When Doug Ford travelled through Niagara on the campaign trail in May, the Ontario PC Party leader was asked if he planned to return slot machines back to the Fort Erie Race Track upon his election.
Ford replied to the query with an emphatic: “absolutely”.
The Ontario Liberal Party removed the slots from Fort Erie in 2012. The controversial decision put 200 full-time employees out of work.
Following Niagara’s orange wave, that saw only one local PC Party candidate join the premier’s majority at Queen’s Park, some thought that Ford’s promise to the NDP riding would go unfulfilled.
However, it was recently revealed that Premier Ford intended to make good on his pledge to bring back slots to the town and offered Fort Erie the chance to have its machines returned.
Negotiations were held between the Ontario Lottery and Gaming Corporation (OLG) and the track’s operator, the Fort Erie Live Racing Consortium (FELRC).
To the dismay of many, the latter elected to accept an undisclosed money offer in lieu of slot machines.
In a media release, the consortium stated:
“The FELRC Board is confident that, given the offer and conditions they were presented with, that any reasonable person under those circumstances would have chosen the same path.”
The FELRC, which is essentially a branch of the town’s Economic Development and Tourism Corporation (EDTC), maintains a seven person board of directors headed by Jim Thibert. Along with serving as CEO of the FELRC, Thibert is also the president and general manager of the EDTC.
Although the details of the meeting are bound by a non-disclosure agreement, it seems that local politicians are laying the blame squarely at the feet of Thibert and the Ford government.
Mayor of Fort Erie, Wayne Redekop, said in a media release that Town Council should “look into [a] possible conflict of interest” (stemming from Thibert’s duel-duty with both the EDTC and the FELRC).
According to the mayor’s office, the Town was kept in the dark and “the [provincial] government structured a backroom deal” with the FELRC.
When later called for clarity, Redekop doubled down on his comments regarding Thibert’s conflict of interest and the FELRC’s culpability. The mayor also said that the provincial government must be held to account for misleading Fort Erie.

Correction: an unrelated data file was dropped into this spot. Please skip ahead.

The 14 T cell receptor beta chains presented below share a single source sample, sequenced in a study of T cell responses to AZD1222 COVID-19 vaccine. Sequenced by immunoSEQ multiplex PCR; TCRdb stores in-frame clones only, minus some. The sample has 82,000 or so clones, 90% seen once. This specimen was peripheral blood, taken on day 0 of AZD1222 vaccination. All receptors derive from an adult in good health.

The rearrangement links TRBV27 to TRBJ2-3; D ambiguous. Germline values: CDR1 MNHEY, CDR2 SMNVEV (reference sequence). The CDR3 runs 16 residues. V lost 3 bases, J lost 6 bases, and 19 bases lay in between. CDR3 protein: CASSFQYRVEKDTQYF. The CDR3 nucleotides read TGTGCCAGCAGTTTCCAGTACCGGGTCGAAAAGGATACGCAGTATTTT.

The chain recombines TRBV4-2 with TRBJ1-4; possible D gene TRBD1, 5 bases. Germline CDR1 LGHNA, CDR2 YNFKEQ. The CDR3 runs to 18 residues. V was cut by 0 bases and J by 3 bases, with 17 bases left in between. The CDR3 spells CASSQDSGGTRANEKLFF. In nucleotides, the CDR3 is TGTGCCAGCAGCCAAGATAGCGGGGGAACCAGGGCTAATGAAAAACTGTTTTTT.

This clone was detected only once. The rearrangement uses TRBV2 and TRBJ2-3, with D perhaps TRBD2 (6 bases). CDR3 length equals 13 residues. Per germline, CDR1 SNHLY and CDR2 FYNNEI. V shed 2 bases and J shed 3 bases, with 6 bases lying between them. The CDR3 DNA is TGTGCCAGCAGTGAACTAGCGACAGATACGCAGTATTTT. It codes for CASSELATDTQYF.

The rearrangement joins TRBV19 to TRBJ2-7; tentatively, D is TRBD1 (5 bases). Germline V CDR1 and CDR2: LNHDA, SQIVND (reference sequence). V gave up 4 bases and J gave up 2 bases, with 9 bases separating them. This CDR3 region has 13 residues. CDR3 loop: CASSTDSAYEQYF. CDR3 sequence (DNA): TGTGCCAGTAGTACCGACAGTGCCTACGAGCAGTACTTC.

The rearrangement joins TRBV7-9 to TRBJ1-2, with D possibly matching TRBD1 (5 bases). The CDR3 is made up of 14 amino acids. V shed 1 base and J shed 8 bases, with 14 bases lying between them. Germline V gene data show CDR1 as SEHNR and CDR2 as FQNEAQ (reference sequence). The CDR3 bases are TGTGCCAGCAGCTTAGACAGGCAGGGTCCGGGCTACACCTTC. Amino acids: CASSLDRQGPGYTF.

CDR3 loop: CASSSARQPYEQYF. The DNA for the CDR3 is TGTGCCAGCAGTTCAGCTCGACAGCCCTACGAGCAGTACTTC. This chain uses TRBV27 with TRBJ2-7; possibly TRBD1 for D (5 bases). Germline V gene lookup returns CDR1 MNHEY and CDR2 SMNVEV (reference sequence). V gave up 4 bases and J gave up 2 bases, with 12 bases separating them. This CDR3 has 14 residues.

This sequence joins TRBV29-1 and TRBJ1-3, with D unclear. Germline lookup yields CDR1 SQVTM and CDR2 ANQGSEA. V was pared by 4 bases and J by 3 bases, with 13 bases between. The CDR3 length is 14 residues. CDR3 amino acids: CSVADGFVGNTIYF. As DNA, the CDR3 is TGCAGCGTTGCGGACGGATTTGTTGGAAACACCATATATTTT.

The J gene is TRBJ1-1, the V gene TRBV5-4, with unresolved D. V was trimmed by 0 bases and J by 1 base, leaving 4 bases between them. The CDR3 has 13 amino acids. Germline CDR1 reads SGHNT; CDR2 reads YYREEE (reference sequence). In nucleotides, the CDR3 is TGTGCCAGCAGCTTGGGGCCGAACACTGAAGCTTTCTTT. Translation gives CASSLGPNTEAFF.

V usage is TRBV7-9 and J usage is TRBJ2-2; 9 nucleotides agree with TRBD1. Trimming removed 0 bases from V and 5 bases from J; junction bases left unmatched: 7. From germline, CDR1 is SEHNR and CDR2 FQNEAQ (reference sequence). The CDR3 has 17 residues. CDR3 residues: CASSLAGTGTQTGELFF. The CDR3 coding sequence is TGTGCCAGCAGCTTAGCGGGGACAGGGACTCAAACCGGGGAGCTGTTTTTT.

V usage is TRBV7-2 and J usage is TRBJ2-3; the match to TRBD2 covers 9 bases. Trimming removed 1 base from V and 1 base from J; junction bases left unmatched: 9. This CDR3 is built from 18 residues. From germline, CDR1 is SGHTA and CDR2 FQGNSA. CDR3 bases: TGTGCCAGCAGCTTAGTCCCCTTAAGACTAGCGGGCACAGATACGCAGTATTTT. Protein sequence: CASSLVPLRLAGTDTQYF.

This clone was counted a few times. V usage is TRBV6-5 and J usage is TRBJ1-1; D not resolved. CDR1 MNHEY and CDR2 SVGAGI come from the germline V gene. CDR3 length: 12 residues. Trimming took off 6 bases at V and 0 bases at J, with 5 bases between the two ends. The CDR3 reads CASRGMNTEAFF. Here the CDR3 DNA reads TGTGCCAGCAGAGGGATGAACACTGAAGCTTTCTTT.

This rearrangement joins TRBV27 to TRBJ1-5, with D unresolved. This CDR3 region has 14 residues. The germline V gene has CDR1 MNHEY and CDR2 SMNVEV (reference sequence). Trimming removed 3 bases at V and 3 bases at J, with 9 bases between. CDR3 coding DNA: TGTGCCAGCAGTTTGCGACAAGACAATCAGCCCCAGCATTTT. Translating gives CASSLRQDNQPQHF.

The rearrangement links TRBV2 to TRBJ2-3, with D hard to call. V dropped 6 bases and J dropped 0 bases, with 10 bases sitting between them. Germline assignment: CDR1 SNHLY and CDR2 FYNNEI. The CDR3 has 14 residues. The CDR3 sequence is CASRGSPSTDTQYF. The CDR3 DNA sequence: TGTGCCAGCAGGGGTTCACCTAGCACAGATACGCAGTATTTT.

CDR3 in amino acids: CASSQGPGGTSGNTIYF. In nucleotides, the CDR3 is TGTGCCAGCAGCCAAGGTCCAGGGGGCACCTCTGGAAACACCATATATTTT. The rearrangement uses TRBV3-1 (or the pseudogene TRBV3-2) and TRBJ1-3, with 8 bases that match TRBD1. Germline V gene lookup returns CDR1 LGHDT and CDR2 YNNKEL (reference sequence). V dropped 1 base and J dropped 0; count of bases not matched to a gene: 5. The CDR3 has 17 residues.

“This wasn’t just a promise to the track, but a promise to the people of Fort Erie”, said Redekop. “The fact that the municipality was not consulted is very disappointing. I find it disrespectful”.
Redekop called the whole situation “mind-boggling”.
The longtime mayor said that he sent a letter to Premier Ford on Saturday and hopes there is still an opportunity to renegotiate.
“We’re looking to rectify the situation”.
Niagara Falls MPP Wayne Gates told CKTB 610’s Matt Holmes that a choice between cash or machines should not have even been given. According to Gates, returning the slots should have been the top priority.
Who Fort Erie residents should and will hold to account for the decision ultimately comes down to a matter of perspective: was the choice between bringing back the slots or receiving a cash offer simply an innocuous option made in good faith, or some kind of ornery ultimatum?
Some, such as Gates, have questioned the need for a non-disclosure agreement and seem to point to the deal’s secrecy as evidence of nefarious bargaining.
However, it is not atypical for non-disclosures to be signed when multiple discussions are taking place around the same time between an agency and interconnected parties in the same industry (so that an offer given to one party does not influence the decision-making of another).
In order to blame the Ontario PC government simply because it put an alternative on the table, one must disregard human agency.
In other words, Thibert and the FELRC were given a choice and were free to deliberate and come up with their own conclusion. The OLG did not force the board to jettison slots in favour of additional funding.